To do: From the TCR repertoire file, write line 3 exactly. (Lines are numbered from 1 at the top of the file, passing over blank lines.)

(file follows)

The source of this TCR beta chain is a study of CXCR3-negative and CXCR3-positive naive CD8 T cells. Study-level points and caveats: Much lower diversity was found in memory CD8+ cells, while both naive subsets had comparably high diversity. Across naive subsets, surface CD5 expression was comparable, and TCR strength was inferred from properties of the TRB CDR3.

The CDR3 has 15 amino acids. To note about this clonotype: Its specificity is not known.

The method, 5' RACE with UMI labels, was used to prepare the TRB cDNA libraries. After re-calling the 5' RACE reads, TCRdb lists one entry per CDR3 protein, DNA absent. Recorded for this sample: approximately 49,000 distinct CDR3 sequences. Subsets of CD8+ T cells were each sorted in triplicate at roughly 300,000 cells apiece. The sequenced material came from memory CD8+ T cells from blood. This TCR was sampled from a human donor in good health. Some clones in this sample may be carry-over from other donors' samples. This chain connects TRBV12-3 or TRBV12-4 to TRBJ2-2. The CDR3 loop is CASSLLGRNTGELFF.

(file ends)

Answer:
The method, 5' RACE with UMI labels, was used to prepare the TRB cDNA libraries. After re-calling the 5' RACE reads, TCRdb lists one entry per CDR3 protein, DNA absent. Recorded for this sample: approximately 49,000 distinct CDR3 sequences. Subsets of CD8+ T cells were each sorted in triplicate at roughly 300,000 cells apiece. The sequenced material came from memory CD8+ T cells from blood. This TCR was sampled from a human donor in good health. Some clones in this sample may be carry-over from other donors' samples. This chain connects TRBV12-3 or TRBV12-4 to TRBJ2-2. The CDR3 loop is CASSLLGRNTGELFF.